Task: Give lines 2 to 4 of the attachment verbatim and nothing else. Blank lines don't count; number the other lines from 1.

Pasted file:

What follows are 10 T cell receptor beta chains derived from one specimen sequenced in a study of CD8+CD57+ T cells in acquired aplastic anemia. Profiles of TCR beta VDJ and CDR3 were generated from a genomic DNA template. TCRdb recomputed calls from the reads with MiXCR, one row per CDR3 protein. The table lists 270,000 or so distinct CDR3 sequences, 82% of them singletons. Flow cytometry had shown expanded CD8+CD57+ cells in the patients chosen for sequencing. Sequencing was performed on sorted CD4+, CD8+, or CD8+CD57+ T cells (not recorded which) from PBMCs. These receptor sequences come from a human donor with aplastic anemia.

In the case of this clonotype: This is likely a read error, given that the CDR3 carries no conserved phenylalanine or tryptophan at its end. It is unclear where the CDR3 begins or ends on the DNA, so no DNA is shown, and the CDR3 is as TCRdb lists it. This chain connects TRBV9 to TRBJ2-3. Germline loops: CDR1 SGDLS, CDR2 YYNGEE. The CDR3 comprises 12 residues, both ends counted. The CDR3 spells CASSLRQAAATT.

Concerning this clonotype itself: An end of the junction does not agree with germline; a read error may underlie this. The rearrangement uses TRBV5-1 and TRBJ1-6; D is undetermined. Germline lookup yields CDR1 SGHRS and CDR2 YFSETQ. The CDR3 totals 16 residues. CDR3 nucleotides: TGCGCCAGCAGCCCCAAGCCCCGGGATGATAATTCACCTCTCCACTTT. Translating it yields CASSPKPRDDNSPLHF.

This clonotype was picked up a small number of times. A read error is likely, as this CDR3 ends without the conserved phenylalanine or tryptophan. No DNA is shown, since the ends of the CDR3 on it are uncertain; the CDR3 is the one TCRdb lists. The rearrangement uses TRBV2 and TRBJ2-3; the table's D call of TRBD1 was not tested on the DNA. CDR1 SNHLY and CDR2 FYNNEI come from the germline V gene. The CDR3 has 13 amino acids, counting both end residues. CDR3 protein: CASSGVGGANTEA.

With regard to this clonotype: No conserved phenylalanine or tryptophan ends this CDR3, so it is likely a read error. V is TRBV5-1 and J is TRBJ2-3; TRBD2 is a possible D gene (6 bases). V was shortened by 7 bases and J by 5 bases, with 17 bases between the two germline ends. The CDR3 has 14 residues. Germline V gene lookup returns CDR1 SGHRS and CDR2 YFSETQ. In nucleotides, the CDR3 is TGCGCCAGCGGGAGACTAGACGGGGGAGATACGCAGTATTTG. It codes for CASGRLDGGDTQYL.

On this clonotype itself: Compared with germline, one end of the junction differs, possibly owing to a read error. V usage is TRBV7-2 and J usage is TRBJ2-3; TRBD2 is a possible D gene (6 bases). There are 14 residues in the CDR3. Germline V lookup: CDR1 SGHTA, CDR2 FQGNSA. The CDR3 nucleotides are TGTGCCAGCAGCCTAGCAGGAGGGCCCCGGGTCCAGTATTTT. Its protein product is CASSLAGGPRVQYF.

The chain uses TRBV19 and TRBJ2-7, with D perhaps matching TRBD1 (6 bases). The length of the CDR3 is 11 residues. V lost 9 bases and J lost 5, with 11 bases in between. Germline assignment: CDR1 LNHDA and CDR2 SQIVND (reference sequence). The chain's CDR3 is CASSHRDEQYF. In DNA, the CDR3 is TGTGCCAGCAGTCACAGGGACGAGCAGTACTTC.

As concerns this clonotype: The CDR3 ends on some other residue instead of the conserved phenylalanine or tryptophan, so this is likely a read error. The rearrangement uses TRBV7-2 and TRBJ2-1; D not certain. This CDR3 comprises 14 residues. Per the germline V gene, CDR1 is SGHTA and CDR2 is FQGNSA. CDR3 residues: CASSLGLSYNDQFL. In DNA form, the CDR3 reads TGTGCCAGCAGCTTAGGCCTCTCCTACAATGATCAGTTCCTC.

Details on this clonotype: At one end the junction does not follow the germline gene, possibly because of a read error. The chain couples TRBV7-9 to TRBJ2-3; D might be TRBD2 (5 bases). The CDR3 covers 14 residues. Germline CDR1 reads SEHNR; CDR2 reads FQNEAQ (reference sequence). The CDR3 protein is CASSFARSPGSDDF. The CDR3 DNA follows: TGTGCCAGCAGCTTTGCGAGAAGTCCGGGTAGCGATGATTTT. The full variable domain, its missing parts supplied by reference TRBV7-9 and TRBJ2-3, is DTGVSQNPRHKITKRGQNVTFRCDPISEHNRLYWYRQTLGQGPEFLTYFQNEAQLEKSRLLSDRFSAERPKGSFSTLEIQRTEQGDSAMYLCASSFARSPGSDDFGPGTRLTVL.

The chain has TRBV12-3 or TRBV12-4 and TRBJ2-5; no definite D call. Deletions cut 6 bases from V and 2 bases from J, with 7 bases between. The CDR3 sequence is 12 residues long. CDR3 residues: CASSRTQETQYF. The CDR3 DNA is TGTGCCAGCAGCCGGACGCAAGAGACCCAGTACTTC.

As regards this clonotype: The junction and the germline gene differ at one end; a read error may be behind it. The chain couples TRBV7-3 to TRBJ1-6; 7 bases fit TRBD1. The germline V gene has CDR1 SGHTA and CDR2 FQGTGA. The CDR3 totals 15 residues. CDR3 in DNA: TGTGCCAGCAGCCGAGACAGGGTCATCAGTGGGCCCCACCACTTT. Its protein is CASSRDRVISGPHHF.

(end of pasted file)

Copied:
In the case of this clonotype: This is likely a read error, given that the CDR3 carries no conserved phenylalanine or tryptophan at its end. It is unclear where the CDR3 begins or ends on the DNA, so no DNA is shown, and the CDR3 is as TCRdb lists it. This chain connects TRBV9 to TRBJ2-3. Germline loops: CDR1 SGDLS, CDR2 YYNGEE. The CDR3 comprises 12 residues, both ends counted. The CDR3 spells CASSLRQAAATT.

Concerning this clonotype itself: An end of the junction does not agree with germline; a read error may underlie this. The rearrangement uses TRBV5-1 and TRBJ1-6; D is undetermined. Germline lookup yields CDR1 SGHRS and CDR2 YFSETQ. The CDR3 totals 16 residues. CDR3 nucleotides: TGCGCCAGCAGCCCCAAGCCCCGGGATGATAATTCACCTCTCCACTTT. Translating it yields CASSPKPRDDNSPLHF.

This clonotype was picked up a small number of times. A read error is likely, as this CDR3 ends without the conserved phenylalanine or tryptophan. No DNA is shown, since the ends of the CDR3 on it are uncertain; the CDR3 is the one TCRdb lists. The rearrangement uses TRBV2 and TRBJ2-3; the table's D call of TRBD1 was not tested on the DNA. CDR1 SNHLY and CDR2 FYNNEI come from the germline V gene. The CDR3 has 13 amino acids, counting both end residues. CDR3 protein: CASSGVGGANTEA.